Community

Ward 6 to be Redistricting Focus in D.C.

The District’s Ward 6 — which encompasses established neighborhoods such as Capitol Hill and Eastern Market as well as bustling areas such as the Southwest Waterfront, Navy Yard and NoMa — has emerged as the epicenter for the city’s redistricting process that will begin next month.

U.S. Census Bureau 2020 data released on Aug. 12 showed the District with a population of 689,545 in 2020, an increase of about 88,000 people from the 2020 number of 601,723. Half of the District’s population growth occurred among whites moving into the city.

However, Blacks left the city at the level of 9.1 percent. The data show the District as the only state-level jurisdiction in the nation in which the white population increased in the past decade. Overall, the census reported the District as 50 percent Black, 38 percent white and 11.3 percent Latino.

Ward 6, located largely in the eastern part of the District, accounted for nearly a third of the city’s growth or 31,604 residents, during the previous decade, the census reported. In contrast, the slowest growth occurred in Wards 2 and 7. The sluggish growth in Wards 2 and 7 could account for the former’s heavy university presence that tends to be seasonal and the latter having Black neighborhoods that could have been undercounted, city observers said. Wards 1,2,3,4 and 5 had population growth but nowhere near the level of Ward 6’s during the past decade, according to the data.

The census data comes as the District, like other state-level jurisdictions throughout the nation, prepares for redistricting. In the District, ward and advisory neighborhood commission boundaries will be drawn based on the data. District law requires relatively equal size for all ward populations, within a range of five percent above or below the average ward population. According to 2020 census data, a ward’s population would be 86,193 residents.

As a result, Ward 6 would have to give up 17,699 residents to other wards for there to be a population balance. Meanwhile, Wards 7 and 8 will need to expand with the former needing 5,600 residents and the latter, 3,370.

Silverman Talks Redistricting

D.C. Council member Elissa Silverman (I-At Large) chairs the subcommittee that will lead the redistricting process. Serving with her are D.C. Councilmembers Anita Bonds (D-At Large) and Christine Henderson (I-At Large).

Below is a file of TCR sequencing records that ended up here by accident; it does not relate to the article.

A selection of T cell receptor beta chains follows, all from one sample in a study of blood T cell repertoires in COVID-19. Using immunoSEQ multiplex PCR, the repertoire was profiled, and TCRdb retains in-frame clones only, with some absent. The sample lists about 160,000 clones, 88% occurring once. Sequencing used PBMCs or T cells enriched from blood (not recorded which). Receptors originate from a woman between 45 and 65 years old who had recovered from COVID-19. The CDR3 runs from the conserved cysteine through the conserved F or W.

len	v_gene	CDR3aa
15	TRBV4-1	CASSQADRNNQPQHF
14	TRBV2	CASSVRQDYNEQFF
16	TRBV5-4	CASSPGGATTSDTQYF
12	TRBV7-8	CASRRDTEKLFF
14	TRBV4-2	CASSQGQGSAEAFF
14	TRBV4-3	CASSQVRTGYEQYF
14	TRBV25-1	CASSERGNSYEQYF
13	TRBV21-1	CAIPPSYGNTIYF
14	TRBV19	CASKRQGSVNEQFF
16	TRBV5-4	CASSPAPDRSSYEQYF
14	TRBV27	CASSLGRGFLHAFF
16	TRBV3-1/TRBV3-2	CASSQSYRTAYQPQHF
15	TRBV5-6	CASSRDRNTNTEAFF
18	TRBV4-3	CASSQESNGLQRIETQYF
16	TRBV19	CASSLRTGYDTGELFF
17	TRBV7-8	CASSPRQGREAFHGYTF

Silverman said the Ward 6 population numbers don’t surprise her.

“Ward 6 has had a tremendous number of residents over the past decade,” she said. “Ward 7 and 8 have had the least number of people in terms of growth. There must be balance in population among the wards. We’re going to make sure the redistricting process is fair; it will be conducted with integrity and everyone will be heard.”

Silverman said the formal process will begin when the final census numbers come to city officials in September. She said hearings will be held for public input on how the ward boundaries should be drawn. The ward shaping process should be completed in December so the June 2022 party primaries will be able to take place, she said.

Silverman said the drawing of the boundaries for the advisory neighborhood commissioners’ single-member districts will start around January.

An East of the River View

Advisory Neighborhood Commissioner Kelvin Brown, who represents single-member district 7B06 in Ward 7, welcomes Ward 6 residents into his ward but said the redistricting census data should be looked at comprehensively with the aim to help residents and not just be an exercise in counting numbers.

“Our elected officials should use this opportunity to understand the data to determine why Ward 7 isn’t growing at the same rate and/or what changes are required to ensure Ward 7 residents are counted and have the necessary resources to thrive,” Brown said. “We must ensure residents have access to resources that keep them here and not displace generations or erode community culture.”

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